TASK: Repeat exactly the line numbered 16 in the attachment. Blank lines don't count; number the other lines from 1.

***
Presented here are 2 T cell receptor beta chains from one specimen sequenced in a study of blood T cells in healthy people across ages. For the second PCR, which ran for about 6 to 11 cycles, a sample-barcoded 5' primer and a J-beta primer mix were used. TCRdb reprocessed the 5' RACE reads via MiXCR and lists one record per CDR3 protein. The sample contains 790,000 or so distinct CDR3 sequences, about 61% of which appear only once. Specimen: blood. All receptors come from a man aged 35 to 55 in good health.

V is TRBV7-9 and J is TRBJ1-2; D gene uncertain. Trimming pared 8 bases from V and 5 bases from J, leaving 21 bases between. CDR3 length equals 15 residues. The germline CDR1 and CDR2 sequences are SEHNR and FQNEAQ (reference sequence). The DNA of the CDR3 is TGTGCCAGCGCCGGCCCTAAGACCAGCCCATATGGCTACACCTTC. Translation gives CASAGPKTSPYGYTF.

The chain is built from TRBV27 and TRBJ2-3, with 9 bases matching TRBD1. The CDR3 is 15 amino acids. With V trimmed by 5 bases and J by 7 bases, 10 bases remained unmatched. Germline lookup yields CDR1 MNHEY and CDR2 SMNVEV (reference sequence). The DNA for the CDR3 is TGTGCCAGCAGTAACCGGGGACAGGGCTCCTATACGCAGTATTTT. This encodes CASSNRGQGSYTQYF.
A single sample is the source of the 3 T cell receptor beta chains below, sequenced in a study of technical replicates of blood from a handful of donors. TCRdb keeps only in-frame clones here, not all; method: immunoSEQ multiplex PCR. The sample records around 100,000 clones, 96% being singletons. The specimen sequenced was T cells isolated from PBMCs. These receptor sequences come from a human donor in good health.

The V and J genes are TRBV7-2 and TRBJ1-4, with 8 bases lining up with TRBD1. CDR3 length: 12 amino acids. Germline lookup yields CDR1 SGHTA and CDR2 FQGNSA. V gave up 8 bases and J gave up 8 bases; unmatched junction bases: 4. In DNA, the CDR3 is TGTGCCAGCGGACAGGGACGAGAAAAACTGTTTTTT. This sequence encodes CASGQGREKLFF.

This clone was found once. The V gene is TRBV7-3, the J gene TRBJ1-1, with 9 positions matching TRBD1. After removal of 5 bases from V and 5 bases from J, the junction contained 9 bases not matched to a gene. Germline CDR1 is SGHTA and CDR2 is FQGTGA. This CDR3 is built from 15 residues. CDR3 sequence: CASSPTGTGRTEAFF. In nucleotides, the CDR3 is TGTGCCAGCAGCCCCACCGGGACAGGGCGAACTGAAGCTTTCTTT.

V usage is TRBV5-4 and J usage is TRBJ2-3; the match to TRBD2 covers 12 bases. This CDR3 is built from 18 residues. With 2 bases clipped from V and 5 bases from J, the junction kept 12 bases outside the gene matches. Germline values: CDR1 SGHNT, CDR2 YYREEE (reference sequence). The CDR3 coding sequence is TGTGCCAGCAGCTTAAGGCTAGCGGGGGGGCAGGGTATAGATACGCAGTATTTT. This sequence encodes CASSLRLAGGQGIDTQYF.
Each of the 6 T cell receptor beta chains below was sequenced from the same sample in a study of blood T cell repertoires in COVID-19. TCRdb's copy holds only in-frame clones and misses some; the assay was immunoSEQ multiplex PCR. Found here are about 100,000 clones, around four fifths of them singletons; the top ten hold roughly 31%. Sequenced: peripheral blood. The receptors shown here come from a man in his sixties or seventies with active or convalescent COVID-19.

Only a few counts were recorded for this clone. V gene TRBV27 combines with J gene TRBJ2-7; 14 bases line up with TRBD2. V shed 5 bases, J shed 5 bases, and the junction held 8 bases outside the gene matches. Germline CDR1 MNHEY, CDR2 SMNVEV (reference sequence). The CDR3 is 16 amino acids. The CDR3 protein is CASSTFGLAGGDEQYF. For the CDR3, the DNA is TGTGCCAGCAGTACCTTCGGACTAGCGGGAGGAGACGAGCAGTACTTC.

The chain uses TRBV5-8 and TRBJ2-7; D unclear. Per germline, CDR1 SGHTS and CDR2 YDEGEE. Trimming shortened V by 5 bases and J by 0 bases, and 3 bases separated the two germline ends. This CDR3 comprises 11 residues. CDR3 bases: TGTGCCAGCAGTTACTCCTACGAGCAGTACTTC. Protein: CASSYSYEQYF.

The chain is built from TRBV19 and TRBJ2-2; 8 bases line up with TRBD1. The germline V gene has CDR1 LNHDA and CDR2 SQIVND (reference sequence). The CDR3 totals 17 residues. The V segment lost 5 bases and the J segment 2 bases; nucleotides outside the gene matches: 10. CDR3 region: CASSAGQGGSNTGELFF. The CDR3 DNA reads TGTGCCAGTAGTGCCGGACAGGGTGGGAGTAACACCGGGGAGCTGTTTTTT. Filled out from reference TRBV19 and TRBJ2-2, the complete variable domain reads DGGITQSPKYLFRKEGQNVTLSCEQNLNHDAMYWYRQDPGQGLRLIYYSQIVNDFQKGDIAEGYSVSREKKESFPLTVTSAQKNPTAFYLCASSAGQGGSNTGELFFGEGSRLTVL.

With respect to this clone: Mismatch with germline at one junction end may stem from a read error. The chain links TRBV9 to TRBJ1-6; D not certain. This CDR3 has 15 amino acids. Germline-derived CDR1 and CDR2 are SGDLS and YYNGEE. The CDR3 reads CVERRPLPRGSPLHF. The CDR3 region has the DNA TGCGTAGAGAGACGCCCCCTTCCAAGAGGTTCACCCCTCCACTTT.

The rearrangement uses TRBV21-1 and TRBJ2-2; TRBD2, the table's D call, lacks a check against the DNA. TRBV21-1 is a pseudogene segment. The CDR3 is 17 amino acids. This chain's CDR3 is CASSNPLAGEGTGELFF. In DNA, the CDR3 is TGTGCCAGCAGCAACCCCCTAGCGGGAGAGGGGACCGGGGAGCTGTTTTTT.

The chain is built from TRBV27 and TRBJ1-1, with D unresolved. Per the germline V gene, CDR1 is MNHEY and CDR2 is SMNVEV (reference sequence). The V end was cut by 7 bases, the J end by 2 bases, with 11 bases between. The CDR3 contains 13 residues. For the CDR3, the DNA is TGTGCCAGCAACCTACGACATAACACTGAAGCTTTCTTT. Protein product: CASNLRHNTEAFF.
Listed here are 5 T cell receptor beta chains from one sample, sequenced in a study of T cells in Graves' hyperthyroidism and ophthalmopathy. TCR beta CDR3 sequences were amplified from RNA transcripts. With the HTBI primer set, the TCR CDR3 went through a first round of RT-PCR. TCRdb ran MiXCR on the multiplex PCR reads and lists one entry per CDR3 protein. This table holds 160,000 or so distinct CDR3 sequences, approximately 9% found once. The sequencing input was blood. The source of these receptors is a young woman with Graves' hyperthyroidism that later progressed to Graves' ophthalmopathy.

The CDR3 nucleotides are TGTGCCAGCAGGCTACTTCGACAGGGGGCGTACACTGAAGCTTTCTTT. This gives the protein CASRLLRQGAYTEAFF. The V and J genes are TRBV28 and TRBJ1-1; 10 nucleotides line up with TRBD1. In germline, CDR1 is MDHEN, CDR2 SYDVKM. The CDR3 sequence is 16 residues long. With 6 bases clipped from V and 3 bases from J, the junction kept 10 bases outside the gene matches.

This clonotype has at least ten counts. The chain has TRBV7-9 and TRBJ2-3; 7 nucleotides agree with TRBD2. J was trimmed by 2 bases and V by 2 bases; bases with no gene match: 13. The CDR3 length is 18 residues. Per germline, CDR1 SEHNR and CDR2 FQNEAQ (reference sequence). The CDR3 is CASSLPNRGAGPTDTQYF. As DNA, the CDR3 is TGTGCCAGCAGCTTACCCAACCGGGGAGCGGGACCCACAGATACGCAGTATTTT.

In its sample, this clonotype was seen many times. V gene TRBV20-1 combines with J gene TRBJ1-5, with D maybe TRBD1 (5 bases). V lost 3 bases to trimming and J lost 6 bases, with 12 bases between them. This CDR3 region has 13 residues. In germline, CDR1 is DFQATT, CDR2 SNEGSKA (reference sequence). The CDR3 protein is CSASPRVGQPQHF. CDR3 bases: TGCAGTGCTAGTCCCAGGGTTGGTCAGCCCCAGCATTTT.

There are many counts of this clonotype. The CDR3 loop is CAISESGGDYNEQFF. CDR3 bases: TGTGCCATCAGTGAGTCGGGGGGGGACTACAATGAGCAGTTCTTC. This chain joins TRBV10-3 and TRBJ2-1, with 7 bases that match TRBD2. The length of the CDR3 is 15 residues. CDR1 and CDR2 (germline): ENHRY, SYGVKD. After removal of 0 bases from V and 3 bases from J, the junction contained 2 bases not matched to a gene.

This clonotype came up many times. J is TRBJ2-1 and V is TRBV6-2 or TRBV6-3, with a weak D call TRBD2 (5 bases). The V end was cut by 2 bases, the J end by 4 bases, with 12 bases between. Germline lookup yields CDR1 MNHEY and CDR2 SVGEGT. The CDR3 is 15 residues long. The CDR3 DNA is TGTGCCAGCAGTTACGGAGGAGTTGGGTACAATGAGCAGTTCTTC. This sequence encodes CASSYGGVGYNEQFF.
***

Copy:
The CDR3 nucleotides are TGTGCCAGCAGGCTACTTCGACAGGGGGCGTACACTGAAGCTTTCTTT. This gives the protein CASRLLRQGAYTEAFF. The V and J genes are TRBV28 and TRBJ1-1; 10 nucleotides line up with TRBD1. In germline, CDR1 is MDHEN, CDR2 SYDVKM. The CDR3 sequence is 16 residues long. With 6 bases clipped from V and 3 bases from J, the junction kept 10 bases outside the gene matches.